Our Daily E-Mail Distribution Service Has Seemingly Been Successfully Migrated

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As we noted a couple of months ago, Google's FeedBurner, which we used to deliver the Volokh Daily e-mail to our ≈3,000 subscribers, is stopping its e-mail service; we've now switched over to the e-mail service that Reason uses for its other newsletters (thanks, Reason folks, for your help with that!). We expect that service to be reliable and trustworthy.

If you've been having any problems with that, please let me know. And if you want to subscribe, just enter your e-mail address in the black box on the right sidebar (the one titled, "Volokh Conspiracy Daily E-Mail"), and then click on the "Subscribe" button.

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  1. “we’ve now switched over to the e-mail service that Reason uses for its other newsletters (thanks, Reason folks, for your help with that!).”

    What would you do if reason deplatformed you? Maybe they can’t deplatform you because they should be considered to be a common carrier?

    1. Doug Heffernan: Our deal with Reason recognizes that either of us can walk away from it — which is exactly how they and we both want it. We’ve been happy with our relationship, but if it stops working well for either side, it shouldn’t continue.

      As to the common carrier question, I’m not sure you’re asking seriously. But if you are, the answer is in Part II.A.2 of my Social Media as Common Carriers? article: Reason.com, like Reason magazine, creates a “coherent speech product” put together out of publications by specially invited authors, which helps readers deal with problems of information overload. As to the articles it hosts, it therefore can’t be treated as a common carrier. In any case, there are more details and relevant case citations in the article.

      1. Thanks for the thoughtful response.

        “Our deal with Reason recognizes that either of us can walk away from it — which is exactly how they and we both want it. We’ve been happy with our relationship, but if it stops working well for either side, it shouldn’t continue.”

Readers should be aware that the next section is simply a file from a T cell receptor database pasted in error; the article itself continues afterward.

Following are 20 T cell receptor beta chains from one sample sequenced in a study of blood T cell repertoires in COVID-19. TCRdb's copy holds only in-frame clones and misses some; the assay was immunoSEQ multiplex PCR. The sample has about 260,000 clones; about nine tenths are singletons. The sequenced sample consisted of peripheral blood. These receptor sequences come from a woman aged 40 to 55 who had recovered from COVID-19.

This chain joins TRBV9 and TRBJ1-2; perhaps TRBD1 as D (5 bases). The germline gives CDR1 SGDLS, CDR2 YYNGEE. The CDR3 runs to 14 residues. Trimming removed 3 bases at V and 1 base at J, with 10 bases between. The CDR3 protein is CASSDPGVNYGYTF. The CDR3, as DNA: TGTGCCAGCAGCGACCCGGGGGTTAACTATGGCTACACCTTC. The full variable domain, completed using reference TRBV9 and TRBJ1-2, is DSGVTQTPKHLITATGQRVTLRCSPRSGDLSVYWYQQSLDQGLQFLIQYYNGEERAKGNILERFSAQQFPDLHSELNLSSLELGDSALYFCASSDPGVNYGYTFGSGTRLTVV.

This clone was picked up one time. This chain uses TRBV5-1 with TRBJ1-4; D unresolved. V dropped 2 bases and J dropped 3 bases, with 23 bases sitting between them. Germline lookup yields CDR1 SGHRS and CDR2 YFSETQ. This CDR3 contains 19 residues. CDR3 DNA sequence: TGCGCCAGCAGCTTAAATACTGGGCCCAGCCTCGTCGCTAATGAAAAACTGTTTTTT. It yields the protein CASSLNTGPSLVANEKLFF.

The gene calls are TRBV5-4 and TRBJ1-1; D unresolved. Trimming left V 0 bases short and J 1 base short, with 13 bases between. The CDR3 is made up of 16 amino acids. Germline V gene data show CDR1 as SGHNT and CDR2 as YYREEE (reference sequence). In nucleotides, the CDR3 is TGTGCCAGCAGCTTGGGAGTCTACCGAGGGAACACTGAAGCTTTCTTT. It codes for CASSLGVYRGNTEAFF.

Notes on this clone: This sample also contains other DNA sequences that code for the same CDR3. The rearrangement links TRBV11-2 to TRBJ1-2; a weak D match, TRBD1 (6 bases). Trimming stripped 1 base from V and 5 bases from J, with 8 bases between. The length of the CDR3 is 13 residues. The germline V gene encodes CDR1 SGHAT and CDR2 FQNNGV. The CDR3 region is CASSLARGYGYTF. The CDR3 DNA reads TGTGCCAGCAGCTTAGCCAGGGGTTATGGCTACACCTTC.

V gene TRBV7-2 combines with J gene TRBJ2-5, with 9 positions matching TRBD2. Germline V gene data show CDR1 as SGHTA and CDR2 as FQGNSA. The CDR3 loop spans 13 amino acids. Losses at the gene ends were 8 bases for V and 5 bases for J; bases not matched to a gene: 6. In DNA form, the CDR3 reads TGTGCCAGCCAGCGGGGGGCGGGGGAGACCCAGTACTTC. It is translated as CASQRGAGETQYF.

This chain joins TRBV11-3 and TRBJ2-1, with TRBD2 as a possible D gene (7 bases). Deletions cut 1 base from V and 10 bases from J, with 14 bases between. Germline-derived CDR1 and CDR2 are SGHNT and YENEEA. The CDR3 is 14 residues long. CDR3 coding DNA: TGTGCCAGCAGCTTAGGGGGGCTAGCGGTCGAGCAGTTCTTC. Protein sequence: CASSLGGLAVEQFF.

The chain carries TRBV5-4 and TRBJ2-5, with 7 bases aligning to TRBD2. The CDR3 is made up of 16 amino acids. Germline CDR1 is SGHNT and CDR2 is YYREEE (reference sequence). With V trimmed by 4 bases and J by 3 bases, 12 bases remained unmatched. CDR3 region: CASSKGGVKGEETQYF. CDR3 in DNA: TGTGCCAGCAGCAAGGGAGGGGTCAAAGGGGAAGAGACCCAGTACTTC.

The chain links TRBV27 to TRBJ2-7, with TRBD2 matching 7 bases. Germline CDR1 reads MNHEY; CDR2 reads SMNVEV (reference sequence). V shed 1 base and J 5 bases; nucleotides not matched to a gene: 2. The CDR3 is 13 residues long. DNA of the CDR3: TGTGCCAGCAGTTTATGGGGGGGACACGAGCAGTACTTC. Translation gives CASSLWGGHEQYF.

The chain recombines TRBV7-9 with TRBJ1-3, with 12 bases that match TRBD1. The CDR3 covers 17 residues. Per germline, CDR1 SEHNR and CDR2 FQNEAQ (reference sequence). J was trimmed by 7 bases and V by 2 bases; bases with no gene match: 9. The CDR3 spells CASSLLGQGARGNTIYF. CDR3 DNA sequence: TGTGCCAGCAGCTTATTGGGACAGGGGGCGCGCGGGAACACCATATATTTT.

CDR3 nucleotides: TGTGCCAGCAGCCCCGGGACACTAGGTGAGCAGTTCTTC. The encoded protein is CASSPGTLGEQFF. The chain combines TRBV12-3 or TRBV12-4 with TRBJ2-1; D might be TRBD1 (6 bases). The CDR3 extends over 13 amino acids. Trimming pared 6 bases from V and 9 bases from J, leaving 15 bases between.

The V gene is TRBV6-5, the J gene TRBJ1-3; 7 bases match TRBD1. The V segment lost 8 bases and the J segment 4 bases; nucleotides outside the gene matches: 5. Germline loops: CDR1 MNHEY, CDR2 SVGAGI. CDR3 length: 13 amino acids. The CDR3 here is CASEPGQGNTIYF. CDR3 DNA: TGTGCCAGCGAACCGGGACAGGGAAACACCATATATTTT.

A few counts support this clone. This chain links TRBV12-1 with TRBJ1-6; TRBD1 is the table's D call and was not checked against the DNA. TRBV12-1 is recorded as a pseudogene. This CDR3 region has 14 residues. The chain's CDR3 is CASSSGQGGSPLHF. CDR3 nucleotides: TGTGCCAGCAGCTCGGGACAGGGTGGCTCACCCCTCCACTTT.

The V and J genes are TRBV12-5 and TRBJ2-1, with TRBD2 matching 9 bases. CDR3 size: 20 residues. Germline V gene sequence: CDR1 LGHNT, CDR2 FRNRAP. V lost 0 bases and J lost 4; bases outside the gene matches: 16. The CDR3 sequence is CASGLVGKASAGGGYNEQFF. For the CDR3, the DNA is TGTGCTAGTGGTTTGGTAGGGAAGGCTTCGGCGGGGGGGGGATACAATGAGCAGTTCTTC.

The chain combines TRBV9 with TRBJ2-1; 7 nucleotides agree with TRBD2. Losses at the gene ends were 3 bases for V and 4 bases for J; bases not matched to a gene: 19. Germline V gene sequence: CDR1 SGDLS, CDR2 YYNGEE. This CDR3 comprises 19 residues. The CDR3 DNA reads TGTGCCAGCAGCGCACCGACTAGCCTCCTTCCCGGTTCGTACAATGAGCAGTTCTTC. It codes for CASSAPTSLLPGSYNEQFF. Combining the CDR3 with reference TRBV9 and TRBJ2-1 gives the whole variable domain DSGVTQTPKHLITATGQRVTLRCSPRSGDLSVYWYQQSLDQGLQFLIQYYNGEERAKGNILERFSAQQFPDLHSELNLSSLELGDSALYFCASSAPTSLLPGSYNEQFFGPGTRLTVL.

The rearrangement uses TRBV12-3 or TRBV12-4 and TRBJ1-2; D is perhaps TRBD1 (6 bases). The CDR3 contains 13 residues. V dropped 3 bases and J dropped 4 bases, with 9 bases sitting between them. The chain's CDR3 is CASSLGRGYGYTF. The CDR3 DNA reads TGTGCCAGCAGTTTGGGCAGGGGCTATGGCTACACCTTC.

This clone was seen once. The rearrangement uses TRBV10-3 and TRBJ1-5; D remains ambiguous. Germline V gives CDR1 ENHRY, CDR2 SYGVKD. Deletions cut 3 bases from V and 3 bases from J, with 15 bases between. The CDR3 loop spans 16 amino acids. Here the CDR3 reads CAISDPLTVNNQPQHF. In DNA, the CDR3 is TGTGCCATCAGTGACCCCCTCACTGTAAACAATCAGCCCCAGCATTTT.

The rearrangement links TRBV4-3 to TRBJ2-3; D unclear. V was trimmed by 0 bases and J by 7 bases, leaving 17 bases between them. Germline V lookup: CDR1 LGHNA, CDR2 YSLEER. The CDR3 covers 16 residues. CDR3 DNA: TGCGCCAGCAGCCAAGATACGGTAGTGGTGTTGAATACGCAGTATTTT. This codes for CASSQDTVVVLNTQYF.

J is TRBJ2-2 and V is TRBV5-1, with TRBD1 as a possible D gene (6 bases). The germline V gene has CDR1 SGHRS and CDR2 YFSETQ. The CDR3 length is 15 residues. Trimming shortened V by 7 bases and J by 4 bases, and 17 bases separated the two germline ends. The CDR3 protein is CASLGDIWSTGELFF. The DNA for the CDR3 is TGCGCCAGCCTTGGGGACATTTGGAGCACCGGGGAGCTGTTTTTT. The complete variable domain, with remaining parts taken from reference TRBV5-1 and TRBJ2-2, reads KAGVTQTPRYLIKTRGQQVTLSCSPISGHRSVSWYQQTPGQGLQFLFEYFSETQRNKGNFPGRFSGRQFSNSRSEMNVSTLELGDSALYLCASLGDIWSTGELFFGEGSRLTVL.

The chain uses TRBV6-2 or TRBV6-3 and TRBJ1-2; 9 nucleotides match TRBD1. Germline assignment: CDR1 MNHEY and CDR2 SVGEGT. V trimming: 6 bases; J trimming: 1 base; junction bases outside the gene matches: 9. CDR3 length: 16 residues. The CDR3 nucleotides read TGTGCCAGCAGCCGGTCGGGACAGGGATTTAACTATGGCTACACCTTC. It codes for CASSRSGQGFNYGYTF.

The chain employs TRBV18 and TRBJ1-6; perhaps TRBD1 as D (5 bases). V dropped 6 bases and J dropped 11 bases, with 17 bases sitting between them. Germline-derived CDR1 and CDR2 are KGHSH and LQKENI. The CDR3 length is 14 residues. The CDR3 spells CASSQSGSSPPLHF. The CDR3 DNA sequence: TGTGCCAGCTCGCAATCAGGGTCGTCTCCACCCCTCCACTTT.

Is the above type of agreement distinguishable from the the sorts of “agreements” (adhesion-style terms of service) between platforms that ostensibly don’t create a “coherent speech product” and their users? The mutual option to bail is surely implied if it is not expressly stated.

        “the answer is in Part II.A.2 of my Social Media as Common Carriers? article: Reason.com, like Reason magazine, creates a “coherent speech product” put together out of publications by specially invited authors, which helps readers deal with problems of information overload.”

        Is a “coherent speech product” platform defined by declaration of the platform, the content the platform contains, or the actions the platform undertakes?

        Are close calls possible? Suppose a platform ostensibly accepts all comers, and also has no rules that could result in any censorship. Because of these rules, the platform attracts only followers of QAnon and hard-core porn. The platform still can’t be a “coherent speech product”? They’d have to be shooting for that, not just achieved it accidentally?

        1. A contract of adhesion is a concern when parties have unequal bargaining power, like Facebook or Amazon vs. a decent human being. A typical tech company user agreement, translated into English, says “we can take all your money, we have no obligation to give you anything in return, and you can’t sue us if we take all your money and give you nothing in return.” I assume that the Volokh-Reason contract was negotiated by parties with comparable bargaining power and adequate legal representation and therefore is not a contract of adhesion.

  2. The only surprise with any non-core Google service is when they *don’t* discontinue it…

  3. Prof Volokh, can you share the name of the email service?

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